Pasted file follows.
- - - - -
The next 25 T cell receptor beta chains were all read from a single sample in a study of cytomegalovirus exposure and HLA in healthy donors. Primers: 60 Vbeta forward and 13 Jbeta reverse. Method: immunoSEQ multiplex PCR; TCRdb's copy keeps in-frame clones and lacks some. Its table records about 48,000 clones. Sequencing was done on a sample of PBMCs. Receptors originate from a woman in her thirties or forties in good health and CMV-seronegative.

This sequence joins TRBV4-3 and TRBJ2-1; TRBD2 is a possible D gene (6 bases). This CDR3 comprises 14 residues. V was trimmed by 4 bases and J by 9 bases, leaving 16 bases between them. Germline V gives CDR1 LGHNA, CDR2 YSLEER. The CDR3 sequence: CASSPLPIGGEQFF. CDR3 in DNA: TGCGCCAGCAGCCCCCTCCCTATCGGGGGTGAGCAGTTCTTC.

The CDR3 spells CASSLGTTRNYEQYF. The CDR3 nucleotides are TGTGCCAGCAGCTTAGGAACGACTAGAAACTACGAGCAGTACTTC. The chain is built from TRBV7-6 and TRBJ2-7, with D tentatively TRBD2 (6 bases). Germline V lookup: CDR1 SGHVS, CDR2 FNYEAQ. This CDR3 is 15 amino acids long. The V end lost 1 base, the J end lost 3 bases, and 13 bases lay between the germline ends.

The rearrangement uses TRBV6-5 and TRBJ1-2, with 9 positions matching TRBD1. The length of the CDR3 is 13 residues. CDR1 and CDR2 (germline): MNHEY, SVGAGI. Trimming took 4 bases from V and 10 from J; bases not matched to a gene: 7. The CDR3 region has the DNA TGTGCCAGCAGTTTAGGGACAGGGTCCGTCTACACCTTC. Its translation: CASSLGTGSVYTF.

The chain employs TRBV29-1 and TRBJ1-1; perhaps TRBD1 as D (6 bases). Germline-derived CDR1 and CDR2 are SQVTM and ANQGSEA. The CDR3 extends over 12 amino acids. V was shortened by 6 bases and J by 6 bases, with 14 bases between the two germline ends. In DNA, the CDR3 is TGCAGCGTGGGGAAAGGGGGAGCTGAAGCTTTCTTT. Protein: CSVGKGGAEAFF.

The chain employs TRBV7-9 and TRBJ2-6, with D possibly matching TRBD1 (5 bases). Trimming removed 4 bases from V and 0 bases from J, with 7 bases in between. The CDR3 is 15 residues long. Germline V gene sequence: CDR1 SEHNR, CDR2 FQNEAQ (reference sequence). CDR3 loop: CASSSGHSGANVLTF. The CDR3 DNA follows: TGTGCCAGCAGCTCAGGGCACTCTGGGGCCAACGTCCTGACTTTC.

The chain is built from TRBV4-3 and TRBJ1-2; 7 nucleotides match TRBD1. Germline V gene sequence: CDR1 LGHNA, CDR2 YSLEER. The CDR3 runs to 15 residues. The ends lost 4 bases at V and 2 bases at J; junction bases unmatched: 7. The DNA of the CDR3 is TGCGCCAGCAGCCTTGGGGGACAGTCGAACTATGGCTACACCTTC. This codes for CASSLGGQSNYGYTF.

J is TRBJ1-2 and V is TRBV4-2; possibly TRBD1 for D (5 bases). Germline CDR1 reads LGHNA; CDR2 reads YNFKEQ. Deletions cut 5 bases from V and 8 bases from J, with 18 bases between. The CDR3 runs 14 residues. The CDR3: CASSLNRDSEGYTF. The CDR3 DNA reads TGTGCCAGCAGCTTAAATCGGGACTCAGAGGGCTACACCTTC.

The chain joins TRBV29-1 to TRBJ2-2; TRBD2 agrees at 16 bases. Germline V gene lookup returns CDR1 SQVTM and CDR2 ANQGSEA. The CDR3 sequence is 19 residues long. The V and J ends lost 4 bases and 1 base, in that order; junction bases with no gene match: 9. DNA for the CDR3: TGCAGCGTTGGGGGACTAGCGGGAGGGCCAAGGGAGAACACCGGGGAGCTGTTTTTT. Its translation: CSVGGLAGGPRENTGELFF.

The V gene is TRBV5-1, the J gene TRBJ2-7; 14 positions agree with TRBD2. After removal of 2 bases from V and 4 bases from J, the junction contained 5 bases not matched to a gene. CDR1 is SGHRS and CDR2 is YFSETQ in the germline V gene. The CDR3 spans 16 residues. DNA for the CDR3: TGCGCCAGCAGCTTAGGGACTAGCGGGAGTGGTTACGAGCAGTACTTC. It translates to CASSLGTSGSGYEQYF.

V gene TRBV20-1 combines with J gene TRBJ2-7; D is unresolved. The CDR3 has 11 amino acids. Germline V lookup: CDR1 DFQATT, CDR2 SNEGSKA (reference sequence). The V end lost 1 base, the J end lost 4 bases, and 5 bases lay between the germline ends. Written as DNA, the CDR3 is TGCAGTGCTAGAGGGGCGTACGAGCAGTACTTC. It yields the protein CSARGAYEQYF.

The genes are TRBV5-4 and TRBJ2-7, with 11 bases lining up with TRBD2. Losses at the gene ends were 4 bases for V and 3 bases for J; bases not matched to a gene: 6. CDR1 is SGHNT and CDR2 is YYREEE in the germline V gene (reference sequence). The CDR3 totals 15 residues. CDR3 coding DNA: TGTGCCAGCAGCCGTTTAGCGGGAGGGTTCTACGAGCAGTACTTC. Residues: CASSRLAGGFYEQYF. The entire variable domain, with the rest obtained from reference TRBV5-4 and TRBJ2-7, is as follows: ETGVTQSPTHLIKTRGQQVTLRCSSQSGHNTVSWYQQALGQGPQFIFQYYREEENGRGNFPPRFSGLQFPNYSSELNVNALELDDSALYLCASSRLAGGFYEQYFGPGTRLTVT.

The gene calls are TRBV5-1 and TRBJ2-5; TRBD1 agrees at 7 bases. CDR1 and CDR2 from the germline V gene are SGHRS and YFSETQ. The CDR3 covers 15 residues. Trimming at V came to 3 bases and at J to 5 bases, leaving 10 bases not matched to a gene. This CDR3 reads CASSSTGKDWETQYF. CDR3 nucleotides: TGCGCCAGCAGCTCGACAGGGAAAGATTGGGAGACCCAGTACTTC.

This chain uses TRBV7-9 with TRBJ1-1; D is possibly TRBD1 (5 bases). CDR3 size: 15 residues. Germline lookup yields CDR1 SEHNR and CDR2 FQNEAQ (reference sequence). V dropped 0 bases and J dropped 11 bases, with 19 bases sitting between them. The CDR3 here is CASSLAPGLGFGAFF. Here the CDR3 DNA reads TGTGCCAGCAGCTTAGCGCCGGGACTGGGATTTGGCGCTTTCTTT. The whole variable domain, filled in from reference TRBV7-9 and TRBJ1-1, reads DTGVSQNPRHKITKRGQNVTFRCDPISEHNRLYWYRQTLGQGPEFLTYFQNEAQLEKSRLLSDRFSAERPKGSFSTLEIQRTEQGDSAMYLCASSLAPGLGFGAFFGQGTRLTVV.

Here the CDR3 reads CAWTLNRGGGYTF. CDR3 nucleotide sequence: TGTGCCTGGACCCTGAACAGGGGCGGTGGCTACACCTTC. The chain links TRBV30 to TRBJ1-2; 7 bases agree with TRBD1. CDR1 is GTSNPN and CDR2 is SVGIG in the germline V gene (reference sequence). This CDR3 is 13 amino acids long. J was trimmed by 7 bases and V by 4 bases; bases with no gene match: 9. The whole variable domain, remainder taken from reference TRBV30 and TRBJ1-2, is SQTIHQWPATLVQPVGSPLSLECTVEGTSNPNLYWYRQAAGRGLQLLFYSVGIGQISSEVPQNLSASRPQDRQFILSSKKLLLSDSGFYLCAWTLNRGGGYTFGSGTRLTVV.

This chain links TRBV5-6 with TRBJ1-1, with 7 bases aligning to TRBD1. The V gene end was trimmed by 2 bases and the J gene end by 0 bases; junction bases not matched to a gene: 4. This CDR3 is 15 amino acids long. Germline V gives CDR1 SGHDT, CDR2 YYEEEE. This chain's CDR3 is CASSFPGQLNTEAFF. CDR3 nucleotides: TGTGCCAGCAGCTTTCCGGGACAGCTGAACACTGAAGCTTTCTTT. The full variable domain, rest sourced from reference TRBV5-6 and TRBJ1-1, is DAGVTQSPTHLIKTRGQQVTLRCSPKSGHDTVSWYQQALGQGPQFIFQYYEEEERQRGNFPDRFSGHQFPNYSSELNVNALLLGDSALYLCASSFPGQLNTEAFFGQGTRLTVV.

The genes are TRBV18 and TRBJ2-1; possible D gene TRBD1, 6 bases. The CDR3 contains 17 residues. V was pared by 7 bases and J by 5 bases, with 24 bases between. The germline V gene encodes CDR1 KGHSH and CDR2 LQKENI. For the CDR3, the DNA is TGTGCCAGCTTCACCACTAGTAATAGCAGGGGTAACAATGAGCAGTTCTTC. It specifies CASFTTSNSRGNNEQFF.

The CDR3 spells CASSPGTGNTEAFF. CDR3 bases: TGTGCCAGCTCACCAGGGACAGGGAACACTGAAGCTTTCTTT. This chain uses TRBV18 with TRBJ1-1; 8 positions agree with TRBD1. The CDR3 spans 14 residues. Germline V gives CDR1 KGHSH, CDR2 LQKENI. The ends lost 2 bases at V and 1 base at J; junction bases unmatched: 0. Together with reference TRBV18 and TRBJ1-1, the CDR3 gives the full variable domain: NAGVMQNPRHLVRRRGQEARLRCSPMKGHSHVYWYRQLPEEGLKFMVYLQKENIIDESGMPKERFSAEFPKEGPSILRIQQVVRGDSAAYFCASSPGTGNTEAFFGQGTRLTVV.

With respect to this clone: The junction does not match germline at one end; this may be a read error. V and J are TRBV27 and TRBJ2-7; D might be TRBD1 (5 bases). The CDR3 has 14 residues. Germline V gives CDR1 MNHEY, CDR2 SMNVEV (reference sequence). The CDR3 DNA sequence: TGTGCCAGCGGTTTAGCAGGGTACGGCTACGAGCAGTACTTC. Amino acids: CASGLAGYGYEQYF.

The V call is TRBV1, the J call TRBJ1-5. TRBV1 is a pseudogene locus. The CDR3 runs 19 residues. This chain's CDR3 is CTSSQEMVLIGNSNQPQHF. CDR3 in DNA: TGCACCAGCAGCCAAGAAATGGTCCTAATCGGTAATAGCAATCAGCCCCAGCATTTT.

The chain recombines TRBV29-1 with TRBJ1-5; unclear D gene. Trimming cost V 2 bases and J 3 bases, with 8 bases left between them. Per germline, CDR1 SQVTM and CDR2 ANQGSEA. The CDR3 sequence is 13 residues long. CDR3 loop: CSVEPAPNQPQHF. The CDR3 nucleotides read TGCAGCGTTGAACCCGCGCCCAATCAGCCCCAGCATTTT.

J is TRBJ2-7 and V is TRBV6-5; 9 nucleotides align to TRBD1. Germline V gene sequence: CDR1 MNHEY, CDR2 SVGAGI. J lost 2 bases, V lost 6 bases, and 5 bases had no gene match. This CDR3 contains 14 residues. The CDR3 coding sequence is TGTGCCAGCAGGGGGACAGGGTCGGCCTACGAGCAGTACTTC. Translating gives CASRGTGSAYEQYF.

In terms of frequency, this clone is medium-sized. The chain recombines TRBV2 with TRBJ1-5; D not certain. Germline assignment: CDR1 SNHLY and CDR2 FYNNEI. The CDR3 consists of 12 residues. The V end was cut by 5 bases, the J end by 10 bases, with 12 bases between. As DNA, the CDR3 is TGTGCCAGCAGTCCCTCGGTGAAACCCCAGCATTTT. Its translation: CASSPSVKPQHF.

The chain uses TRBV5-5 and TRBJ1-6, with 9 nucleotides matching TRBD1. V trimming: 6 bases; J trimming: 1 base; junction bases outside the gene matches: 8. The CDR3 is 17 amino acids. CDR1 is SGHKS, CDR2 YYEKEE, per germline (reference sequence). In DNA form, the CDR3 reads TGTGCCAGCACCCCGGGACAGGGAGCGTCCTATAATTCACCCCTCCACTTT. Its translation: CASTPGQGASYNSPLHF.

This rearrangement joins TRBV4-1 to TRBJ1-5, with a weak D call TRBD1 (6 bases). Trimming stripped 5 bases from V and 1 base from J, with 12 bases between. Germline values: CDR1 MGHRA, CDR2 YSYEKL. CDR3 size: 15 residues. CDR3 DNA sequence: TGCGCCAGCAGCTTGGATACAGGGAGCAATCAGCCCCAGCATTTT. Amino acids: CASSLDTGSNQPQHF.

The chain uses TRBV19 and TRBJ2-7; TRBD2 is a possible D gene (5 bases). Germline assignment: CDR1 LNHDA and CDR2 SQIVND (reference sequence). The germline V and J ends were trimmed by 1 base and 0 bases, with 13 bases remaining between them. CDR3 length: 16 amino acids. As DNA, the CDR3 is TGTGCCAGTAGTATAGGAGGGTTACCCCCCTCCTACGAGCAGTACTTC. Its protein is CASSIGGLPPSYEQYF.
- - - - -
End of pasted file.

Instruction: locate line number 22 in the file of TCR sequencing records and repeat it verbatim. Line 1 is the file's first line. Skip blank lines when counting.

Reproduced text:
J is TRBJ2-7 and V is TRBV6-5; 9 nucleotides align to TRBD1. Germline V gene sequence: CDR1 MNHEY, CDR2 SVGAGI. J lost 2 bases, V lost 6 bases, and 5 bases had no gene match. This CDR3 contains 14 residues. The CDR3 coding sequence is TGTGCCAGCAGGGGGACAGGGTCGGCCTACGAGCAGTACTTC. Translating gives CASRGTGSAYEQYF.